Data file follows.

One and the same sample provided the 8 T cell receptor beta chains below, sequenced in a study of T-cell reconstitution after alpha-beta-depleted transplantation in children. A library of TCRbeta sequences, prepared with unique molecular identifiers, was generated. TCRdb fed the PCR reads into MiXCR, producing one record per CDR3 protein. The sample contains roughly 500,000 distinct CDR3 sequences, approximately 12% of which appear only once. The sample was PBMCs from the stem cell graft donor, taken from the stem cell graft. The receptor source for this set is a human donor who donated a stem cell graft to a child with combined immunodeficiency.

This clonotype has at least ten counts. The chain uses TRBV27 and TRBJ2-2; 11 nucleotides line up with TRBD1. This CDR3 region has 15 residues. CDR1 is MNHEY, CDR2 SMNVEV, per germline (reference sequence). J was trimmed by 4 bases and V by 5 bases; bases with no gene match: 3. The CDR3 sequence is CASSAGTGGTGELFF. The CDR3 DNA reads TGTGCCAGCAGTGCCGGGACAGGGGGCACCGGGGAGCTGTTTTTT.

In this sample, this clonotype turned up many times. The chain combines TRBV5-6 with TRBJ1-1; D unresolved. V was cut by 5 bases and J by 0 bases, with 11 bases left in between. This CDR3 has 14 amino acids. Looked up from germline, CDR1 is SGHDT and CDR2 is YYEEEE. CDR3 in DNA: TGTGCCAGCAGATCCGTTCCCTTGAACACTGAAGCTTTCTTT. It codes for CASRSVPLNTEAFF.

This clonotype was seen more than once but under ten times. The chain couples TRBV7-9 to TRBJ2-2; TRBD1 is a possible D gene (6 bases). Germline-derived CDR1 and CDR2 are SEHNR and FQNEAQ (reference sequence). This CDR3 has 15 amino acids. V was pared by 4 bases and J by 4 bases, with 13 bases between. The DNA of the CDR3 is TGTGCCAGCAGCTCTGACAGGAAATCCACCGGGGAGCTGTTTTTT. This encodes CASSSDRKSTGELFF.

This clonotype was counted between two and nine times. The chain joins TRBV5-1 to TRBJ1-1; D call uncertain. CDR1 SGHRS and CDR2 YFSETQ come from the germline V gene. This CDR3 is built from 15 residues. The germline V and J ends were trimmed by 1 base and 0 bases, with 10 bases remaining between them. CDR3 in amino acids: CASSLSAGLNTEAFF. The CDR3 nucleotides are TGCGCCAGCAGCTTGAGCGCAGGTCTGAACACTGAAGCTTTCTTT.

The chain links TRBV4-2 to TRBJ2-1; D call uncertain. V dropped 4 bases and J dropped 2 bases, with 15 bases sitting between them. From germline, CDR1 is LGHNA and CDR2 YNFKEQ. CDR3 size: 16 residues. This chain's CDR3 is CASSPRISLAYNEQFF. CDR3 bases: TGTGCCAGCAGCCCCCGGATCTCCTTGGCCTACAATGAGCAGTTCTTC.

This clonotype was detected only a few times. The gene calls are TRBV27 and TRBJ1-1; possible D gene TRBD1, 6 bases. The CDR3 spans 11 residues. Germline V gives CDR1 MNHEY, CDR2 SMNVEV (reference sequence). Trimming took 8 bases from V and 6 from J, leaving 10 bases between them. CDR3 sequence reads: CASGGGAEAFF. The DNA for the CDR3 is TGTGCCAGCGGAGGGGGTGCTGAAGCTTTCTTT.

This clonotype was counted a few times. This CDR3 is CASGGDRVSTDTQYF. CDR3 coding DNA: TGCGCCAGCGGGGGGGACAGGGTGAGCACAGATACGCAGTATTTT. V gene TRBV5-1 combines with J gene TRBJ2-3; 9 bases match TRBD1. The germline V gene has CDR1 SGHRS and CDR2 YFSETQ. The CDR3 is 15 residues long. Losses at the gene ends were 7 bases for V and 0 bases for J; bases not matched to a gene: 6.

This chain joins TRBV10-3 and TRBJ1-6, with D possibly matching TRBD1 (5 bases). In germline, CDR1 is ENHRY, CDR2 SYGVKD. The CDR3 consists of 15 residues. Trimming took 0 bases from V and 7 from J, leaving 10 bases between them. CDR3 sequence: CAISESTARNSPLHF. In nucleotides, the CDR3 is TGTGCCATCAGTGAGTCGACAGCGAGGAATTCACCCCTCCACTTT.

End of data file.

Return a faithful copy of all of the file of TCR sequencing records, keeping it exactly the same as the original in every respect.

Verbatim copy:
One and the same sample provided the 8 T cell receptor beta chains below, sequenced in a study of T-cell reconstitution after alpha-beta-depleted transplantation in children. A library of TCRbeta sequences, prepared with unique molecular identifiers, was generated. TCRdb fed the PCR reads into MiXCR, producing one record per CDR3 protein. The sample contains roughly 500,000 distinct CDR3 sequences, approximately 12% of which appear only once. The sample was PBMCs from the stem cell graft donor, taken from the stem cell graft. The receptor source for this set is a human donor who donated a stem cell graft to a child with combined immunodeficiency.

This clonotype has at least ten counts. The chain uses TRBV27 and TRBJ2-2; 11 nucleotides line up with TRBD1. This CDR3 region has 15 residues. CDR1 is MNHEY, CDR2 SMNVEV, per germline (reference sequence). J was trimmed by 4 bases and V by 5 bases; bases with no gene match: 3. The CDR3 sequence is CASSAGTGGTGELFF. The CDR3 DNA reads TGTGCCAGCAGTGCCGGGACAGGGGGCACCGGGGAGCTGTTTTTT.

In this sample, this clonotype turned up many times. The chain combines TRBV5-6 with TRBJ1-1; D unresolved. V was cut by 5 bases and J by 0 bases, with 11 bases left in between. This CDR3 has 14 amino acids. Looked up from germline, CDR1 is SGHDT and CDR2 is YYEEEE. CDR3 in DNA: TGTGCCAGCAGATCCGTTCCCTTGAACACTGAAGCTTTCTTT. It codes for CASRSVPLNTEAFF.

This clonotype was seen more than once but under ten times. The chain couples TRBV7-9 to TRBJ2-2; TRBD1 is a possible D gene (6 bases). Germline-derived CDR1 and CDR2 are SEHNR and FQNEAQ (reference sequence). This CDR3 has 15 amino acids. V was pared by 4 bases and J by 4 bases, with 13 bases between. The DNA of the CDR3 is TGTGCCAGCAGCTCTGACAGGAAATCCACCGGGGAGCTGTTTTTT. This encodes CASSSDRKSTGELFF.

This clonotype was counted between two and nine times. The chain joins TRBV5-1 to TRBJ1-1; D call uncertain. CDR1 SGHRS and CDR2 YFSETQ come from the germline V gene. This CDR3 is built from 15 residues. The germline V and J ends were trimmed by 1 base and 0 bases, with 10 bases remaining between them. CDR3 in amino acids: CASSLSAGLNTEAFF. The CDR3 nucleotides are TGCGCCAGCAGCTTGAGCGCAGGTCTGAACACTGAAGCTTTCTTT.

The chain links TRBV4-2 to TRBJ2-1; D call uncertain. V dropped 4 bases and J dropped 2 bases, with 15 bases sitting between them. From germline, CDR1 is LGHNA and CDR2 YNFKEQ. CDR3 size: 16 residues. This chain's CDR3 is CASSPRISLAYNEQFF. CDR3 bases: TGTGCCAGCAGCCCCCGGATCTCCTTGGCCTACAATGAGCAGTTCTTC.

This clonotype was detected only a few times. The gene calls are TRBV27 and TRBJ1-1; possible D gene TRBD1, 6 bases. The CDR3 spans 11 residues. Germline V gives CDR1 MNHEY, CDR2 SMNVEV (reference sequence). Trimming took 8 bases from V and 6 from J, leaving 10 bases between them. CDR3 sequence reads: CASGGGAEAFF. The DNA for the CDR3 is TGTGCCAGCGGAGGGGGTGCTGAAGCTTTCTTT.

This clonotype was counted a few times. This CDR3 is CASGGDRVSTDTQYF. CDR3 coding DNA: TGCGCCAGCGGGGGGGACAGGGTGAGCACAGATACGCAGTATTTT. V gene TRBV5-1 combines with J gene TRBJ2-3; 9 bases match TRBD1. The germline V gene has CDR1 SGHRS and CDR2 YFSETQ. The CDR3 is 15 residues long. Losses at the gene ends were 7 bases for V and 0 bases for J; bases not matched to a gene: 6.

This chain joins TRBV10-3 and TRBJ1-6, with D possibly matching TRBD1 (5 bases). In germline, CDR1 is ENHRY, CDR2 SYGVKD. The CDR3 consists of 15 residues. Trimming took 0 bases from V and 7 from J, leaving 10 bases between them. CDR3 sequence: CAISESTARNSPLHF. In nucleotides, the CDR3 is TGTGCCATCAGTGAGTCGACAGCGAGGAATTCACCCCTCCACTTT.